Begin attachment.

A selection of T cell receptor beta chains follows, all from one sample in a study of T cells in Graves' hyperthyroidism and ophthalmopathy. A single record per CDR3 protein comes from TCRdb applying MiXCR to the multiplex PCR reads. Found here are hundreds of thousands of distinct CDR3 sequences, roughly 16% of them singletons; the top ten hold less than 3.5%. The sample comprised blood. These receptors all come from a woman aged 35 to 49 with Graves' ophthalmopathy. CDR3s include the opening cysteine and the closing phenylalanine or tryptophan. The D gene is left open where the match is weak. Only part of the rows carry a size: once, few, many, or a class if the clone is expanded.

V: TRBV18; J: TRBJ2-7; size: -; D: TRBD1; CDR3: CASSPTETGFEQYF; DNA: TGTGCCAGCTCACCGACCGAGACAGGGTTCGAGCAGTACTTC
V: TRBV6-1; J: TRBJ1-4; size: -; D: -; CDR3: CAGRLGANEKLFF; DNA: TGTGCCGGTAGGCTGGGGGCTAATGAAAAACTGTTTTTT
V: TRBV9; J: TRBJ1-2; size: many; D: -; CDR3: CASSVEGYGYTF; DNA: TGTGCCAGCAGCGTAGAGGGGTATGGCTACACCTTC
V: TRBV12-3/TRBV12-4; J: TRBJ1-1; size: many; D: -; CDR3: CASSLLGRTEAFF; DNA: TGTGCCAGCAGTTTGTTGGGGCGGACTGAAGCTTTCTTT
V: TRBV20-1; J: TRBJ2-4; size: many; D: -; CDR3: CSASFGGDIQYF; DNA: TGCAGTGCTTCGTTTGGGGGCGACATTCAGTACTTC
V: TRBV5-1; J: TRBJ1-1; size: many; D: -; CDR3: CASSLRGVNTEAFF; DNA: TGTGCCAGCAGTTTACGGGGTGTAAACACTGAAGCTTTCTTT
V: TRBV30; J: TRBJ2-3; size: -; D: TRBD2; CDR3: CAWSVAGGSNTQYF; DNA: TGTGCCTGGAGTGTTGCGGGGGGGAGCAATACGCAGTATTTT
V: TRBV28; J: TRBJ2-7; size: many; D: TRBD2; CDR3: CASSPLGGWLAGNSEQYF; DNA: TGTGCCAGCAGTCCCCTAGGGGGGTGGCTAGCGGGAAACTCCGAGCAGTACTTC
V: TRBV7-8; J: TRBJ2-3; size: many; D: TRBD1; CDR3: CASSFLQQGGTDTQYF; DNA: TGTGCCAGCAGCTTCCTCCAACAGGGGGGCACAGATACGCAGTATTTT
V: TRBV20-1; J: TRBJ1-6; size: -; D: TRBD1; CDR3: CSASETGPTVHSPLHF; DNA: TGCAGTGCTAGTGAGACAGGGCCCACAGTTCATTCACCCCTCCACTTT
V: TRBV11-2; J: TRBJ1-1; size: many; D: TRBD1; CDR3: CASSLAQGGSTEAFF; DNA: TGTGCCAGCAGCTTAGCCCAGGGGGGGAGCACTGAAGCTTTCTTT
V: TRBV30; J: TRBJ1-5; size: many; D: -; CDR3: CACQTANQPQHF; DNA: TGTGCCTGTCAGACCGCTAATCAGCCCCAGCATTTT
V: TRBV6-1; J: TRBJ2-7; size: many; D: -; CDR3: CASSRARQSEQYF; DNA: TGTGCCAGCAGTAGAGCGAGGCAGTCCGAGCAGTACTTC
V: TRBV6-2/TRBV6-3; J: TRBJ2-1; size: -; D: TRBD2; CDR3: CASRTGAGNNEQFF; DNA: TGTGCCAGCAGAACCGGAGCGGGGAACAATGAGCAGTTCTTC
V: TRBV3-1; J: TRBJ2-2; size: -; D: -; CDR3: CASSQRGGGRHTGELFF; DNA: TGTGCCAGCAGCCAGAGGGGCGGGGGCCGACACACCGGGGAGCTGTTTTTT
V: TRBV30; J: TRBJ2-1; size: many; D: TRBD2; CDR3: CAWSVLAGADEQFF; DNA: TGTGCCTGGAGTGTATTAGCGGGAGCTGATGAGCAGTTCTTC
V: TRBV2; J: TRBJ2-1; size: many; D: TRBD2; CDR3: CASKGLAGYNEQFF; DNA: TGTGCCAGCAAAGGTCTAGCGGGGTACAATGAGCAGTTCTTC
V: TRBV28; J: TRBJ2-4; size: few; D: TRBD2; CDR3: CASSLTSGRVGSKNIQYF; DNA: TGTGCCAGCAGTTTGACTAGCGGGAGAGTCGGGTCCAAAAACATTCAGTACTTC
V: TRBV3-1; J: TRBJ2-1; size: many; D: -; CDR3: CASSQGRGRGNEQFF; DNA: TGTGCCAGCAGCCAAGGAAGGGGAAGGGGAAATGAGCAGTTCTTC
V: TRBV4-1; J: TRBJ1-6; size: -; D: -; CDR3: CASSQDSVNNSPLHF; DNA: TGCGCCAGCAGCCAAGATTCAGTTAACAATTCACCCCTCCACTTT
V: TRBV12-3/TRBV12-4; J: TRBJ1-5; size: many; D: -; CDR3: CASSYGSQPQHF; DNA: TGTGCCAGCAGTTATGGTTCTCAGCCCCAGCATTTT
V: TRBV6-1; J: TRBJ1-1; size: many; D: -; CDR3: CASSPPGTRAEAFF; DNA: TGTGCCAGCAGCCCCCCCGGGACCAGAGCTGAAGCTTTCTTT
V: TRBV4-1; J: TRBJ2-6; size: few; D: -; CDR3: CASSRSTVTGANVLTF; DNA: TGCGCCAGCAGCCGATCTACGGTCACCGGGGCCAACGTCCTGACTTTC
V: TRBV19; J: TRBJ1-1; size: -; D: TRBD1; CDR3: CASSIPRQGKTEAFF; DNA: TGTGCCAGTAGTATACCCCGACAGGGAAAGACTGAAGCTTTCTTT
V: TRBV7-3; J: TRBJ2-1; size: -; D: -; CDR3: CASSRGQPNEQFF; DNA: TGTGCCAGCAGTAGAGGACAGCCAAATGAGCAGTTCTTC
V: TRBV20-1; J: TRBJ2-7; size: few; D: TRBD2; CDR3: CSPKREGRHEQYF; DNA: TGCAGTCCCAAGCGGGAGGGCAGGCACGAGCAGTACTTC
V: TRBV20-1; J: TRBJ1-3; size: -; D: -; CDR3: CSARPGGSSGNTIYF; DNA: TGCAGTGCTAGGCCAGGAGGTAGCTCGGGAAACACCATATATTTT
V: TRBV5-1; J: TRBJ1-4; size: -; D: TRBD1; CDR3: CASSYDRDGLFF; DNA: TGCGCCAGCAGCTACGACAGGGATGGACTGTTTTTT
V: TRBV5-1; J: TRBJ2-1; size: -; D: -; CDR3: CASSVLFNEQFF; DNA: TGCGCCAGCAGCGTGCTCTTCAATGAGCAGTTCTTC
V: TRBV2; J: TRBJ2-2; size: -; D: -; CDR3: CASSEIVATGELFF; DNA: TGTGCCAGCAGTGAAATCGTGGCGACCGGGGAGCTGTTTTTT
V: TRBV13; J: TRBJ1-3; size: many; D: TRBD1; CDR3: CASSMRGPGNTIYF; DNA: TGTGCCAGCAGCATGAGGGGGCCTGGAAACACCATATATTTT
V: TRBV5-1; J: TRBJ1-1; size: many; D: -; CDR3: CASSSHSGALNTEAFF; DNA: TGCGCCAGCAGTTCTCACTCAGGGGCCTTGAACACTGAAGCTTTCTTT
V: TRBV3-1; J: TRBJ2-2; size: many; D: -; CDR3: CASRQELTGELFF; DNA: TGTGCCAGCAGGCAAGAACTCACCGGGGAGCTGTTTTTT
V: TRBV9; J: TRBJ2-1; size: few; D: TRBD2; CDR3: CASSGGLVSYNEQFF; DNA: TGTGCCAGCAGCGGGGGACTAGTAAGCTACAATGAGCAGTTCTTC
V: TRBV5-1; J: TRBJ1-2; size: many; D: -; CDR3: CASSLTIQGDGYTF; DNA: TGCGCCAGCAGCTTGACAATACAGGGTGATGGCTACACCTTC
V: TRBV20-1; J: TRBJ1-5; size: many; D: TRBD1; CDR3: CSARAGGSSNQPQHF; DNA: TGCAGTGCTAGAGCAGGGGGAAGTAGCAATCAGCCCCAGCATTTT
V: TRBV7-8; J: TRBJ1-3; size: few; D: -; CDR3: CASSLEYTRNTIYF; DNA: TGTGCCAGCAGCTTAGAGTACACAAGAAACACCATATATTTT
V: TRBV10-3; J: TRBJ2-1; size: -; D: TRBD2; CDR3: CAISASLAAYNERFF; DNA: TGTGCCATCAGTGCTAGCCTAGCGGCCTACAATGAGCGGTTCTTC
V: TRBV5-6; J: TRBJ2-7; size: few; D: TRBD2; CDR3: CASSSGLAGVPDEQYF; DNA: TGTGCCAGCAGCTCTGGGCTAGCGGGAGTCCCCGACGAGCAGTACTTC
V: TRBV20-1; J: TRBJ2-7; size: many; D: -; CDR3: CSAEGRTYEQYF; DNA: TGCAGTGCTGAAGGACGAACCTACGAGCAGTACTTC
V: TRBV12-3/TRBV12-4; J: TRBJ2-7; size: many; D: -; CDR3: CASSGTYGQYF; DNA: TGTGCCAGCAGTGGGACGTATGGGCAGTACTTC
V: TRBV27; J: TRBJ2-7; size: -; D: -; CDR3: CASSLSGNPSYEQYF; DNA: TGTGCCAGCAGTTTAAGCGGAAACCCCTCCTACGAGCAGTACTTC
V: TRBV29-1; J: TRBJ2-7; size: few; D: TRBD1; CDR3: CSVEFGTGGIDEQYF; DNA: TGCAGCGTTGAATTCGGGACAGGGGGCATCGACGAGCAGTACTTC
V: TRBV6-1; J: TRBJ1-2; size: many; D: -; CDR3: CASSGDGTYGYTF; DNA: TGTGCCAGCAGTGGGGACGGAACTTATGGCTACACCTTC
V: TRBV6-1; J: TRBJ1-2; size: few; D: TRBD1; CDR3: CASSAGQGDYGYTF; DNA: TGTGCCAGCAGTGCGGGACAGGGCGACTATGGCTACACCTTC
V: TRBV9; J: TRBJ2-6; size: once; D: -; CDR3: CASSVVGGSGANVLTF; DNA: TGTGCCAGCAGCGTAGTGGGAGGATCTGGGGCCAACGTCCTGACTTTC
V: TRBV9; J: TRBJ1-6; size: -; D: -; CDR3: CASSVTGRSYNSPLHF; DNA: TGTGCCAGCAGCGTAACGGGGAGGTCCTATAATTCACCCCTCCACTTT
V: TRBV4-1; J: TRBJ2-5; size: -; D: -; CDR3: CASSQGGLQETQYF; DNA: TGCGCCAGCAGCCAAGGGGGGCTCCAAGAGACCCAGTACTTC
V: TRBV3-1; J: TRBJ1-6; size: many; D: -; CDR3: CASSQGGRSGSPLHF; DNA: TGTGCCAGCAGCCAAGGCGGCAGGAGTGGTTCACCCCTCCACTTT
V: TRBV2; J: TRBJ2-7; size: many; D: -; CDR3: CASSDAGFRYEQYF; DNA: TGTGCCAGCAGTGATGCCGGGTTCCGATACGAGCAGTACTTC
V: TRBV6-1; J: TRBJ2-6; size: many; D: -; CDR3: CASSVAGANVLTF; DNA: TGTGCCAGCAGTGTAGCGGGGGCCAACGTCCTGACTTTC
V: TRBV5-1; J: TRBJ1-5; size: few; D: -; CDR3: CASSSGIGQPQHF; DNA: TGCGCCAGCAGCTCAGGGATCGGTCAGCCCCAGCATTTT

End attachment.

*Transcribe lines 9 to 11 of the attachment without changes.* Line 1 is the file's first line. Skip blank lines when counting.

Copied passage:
V: TRBV28; J: TRBJ2-7; size: many; D: TRBD2; CDR3: CASSPLGGWLAGNSEQYF; DNA: TGTGCCAGCAGTCCCCTAGGGGGGTGGCTAGCGGGAAACTCCGAGCAGTACTTC
V: TRBV7-8; J: TRBJ2-3; size: many; D: TRBD1; CDR3: CASSFLQQGGTDTQYF; DNA: TGTGCCAGCAGCTTCCTCCAACAGGGGGGCACAGATACGCAGTATTTT
V: TRBV20-1; J: TRBJ1-6; size: -; D: TRBD1; CDR3: CSASETGPTVHSPLHF; DNA: TGCAGTGCTAGTGAGACAGGGCCCACAGTTCATTCACCCCTCCACTTT